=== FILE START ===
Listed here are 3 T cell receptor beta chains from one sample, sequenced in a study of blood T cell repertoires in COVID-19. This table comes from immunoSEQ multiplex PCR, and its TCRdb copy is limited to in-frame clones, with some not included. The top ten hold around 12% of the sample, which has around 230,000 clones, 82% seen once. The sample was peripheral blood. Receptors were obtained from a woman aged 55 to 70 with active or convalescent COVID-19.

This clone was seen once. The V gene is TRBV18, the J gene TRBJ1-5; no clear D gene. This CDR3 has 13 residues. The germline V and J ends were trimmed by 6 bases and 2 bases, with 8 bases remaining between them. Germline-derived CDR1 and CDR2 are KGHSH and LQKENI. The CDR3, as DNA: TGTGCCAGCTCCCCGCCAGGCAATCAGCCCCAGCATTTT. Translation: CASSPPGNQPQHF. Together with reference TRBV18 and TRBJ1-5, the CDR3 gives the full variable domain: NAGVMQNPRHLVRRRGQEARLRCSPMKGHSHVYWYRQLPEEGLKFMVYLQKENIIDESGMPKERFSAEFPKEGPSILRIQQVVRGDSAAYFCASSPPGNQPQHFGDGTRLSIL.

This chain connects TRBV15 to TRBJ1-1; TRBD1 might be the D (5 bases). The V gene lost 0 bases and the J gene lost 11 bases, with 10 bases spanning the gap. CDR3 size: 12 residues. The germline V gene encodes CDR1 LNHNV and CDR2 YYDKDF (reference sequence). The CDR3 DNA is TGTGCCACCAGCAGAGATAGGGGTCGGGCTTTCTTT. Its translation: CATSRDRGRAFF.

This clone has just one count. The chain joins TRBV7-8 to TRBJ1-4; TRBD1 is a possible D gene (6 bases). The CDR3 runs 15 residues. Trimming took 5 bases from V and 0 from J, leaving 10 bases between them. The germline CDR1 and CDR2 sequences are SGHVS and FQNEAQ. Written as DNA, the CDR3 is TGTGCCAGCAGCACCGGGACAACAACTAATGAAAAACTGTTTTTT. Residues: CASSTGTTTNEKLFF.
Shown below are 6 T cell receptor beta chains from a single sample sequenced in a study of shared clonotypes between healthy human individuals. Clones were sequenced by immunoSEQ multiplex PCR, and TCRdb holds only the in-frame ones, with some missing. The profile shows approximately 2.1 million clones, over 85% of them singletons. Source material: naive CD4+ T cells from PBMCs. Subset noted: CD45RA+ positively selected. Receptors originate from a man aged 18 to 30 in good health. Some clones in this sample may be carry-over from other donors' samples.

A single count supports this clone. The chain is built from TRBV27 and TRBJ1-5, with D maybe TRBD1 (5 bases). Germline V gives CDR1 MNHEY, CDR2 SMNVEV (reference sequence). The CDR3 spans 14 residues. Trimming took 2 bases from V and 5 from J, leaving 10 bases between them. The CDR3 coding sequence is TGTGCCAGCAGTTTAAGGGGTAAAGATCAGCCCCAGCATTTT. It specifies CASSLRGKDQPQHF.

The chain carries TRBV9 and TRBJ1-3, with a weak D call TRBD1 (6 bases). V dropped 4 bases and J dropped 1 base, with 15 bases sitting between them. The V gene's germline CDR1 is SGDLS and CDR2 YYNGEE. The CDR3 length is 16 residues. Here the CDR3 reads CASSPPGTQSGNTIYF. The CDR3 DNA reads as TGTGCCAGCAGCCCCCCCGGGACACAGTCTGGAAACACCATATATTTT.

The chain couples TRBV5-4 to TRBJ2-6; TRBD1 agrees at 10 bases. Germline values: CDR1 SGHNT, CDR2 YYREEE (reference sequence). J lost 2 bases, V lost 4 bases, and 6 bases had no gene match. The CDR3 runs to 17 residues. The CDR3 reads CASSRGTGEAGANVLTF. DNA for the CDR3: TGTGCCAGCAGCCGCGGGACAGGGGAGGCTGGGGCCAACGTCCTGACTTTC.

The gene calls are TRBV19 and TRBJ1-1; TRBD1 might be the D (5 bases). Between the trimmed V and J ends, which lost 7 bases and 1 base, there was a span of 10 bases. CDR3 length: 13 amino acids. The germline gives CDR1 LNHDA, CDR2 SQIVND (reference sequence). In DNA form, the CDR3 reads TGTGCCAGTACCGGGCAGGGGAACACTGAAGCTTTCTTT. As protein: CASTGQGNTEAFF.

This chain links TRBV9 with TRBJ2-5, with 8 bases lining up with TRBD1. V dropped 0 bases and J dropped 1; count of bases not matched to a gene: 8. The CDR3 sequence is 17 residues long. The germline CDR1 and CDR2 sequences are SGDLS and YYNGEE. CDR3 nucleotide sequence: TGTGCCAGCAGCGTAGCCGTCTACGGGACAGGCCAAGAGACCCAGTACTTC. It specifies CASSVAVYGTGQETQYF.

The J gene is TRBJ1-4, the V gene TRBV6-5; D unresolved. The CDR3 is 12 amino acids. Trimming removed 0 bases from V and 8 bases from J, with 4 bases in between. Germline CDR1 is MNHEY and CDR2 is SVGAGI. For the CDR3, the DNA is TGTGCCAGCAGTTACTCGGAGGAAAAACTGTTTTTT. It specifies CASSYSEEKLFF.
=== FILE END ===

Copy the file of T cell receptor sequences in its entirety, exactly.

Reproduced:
Listed here are 3 T cell receptor beta chains from one sample, sequenced in a study of blood T cell repertoires in COVID-19. This table comes from immunoSEQ multiplex PCR, and its TCRdb copy is limited to in-frame clones, with some not included. The top ten hold around 12% of the sample, which has around 230,000 clones, 82% seen once. The sample was peripheral blood. Receptors were obtained from a woman aged 55 to 70 with active or convalescent COVID-19.

This clone was seen once. The V gene is TRBV18, the J gene TRBJ1-5; no clear D gene. This CDR3 has 13 residues. The germline V and J ends were trimmed by 6 bases and 2 bases, with 8 bases remaining between them. Germline-derived CDR1 and CDR2 are KGHSH and LQKENI. The CDR3, as DNA: TGTGCCAGCTCCCCGCCAGGCAATCAGCCCCAGCATTTT. Translation: CASSPPGNQPQHF. Together with reference TRBV18 and TRBJ1-5, the CDR3 gives the full variable domain: NAGVMQNPRHLVRRRGQEARLRCSPMKGHSHVYWYRQLPEEGLKFMVYLQKENIIDESGMPKERFSAEFPKEGPSILRIQQVVRGDSAAYFCASSPPGNQPQHFGDGTRLSIL.

This chain connects TRBV15 to TRBJ1-1; TRBD1 might be the D (5 bases). The V gene lost 0 bases and the J gene lost 11 bases, with 10 bases spanning the gap. CDR3 size: 12 residues. The germline V gene encodes CDR1 LNHNV and CDR2 YYDKDF (reference sequence). The CDR3 DNA is TGTGCCACCAGCAGAGATAGGGGTCGGGCTTTCTTT. Its translation: CATSRDRGRAFF.

This clone has just one count. The chain joins TRBV7-8 to TRBJ1-4; TRBD1 is a possible D gene (6 bases). The CDR3 runs 15 residues. Trimming took 5 bases from V and 0 from J, leaving 10 bases between them. The germline CDR1 and CDR2 sequences are SGHVS and FQNEAQ. Written as DNA, the CDR3 is TGTGCCAGCAGCACCGGGACAACAACTAATGAAAAACTGTTTTTT. Residues: CASSTGTTTNEKLFF.
Shown below are 6 T cell receptor beta chains from a single sample sequenced in a study of shared clonotypes between healthy human individuals. Clones were sequenced by immunoSEQ multiplex PCR, and TCRdb holds only the in-frame ones, with some missing. The profile shows approximately 2.1 million clones, over 85% of them singletons. Source material: naive CD4+ T cells from PBMCs. Subset noted: CD45RA+ positively selected. Receptors originate from a man aged 18 to 30 in good health. Some clones in this sample may be carry-over from other donors' samples.

A single count supports this clone. The chain is built from TRBV27 and TRBJ1-5, with D maybe TRBD1 (5 bases). Germline V gives CDR1 MNHEY, CDR2 SMNVEV (reference sequence). The CDR3 spans 14 residues. Trimming took 2 bases from V and 5 from J, leaving 10 bases between them. The CDR3 coding sequence is TGTGCCAGCAGTTTAAGGGGTAAAGATCAGCCCCAGCATTTT. It specifies CASSLRGKDQPQHF.

The chain carries TRBV9 and TRBJ1-3, with a weak D call TRBD1 (6 bases). V dropped 4 bases and J dropped 1 base, with 15 bases sitting between them. The V gene's germline CDR1 is SGDLS and CDR2 YYNGEE. The CDR3 length is 16 residues. Here the CDR3 reads CASSPPGTQSGNTIYF. The CDR3 DNA reads as TGTGCCAGCAGCCCCCCCGGGACACAGTCTGGAAACACCATATATTTT.

The chain couples TRBV5-4 to TRBJ2-6; TRBD1 agrees at 10 bases. Germline values: CDR1 SGHNT, CDR2 YYREEE (reference sequence). J lost 2 bases, V lost 4 bases, and 6 bases had no gene match. The CDR3 runs to 17 residues. The CDR3 reads CASSRGTGEAGANVLTF. DNA for the CDR3: TGTGCCAGCAGCCGCGGGACAGGGGAGGCTGGGGCCAACGTCCTGACTTTC.

The gene calls are TRBV19 and TRBJ1-1; TRBD1 might be the D (5 bases). Between the trimmed V and J ends, which lost 7 bases and 1 base, there was a span of 10 bases. CDR3 length: 13 amino acids. The germline gives CDR1 LNHDA, CDR2 SQIVND (reference sequence). In DNA form, the CDR3 reads TGTGCCAGTACCGGGCAGGGGAACACTGAAGCTTTCTTT. As protein: CASTGQGNTEAFF.

This chain links TRBV9 with TRBJ2-5, with 8 bases lining up with TRBD1. V dropped 0 bases and J dropped 1; count of bases not matched to a gene: 8. The CDR3 sequence is 17 residues long. The germline CDR1 and CDR2 sequences are SGDLS and YYNGEE. CDR3 nucleotide sequence: TGTGCCAGCAGCGTAGCCGTCTACGGGACAGGCCAAGAGACCCAGTACTTC. It specifies CASSVAVYGTGQETQYF.

The J gene is TRBJ1-4, the V gene TRBV6-5; D unresolved. The CDR3 is 12 amino acids. Trimming removed 0 bases from V and 8 bases from J, with 4 bases in between. Germline CDR1 is MNHEY and CDR2 is SVGAGI. For the CDR3, the DNA is TGTGCCAGCAGTTACTCGGAGGAAAAACTGTTTTTT. It specifies CASSYSEEKLFF.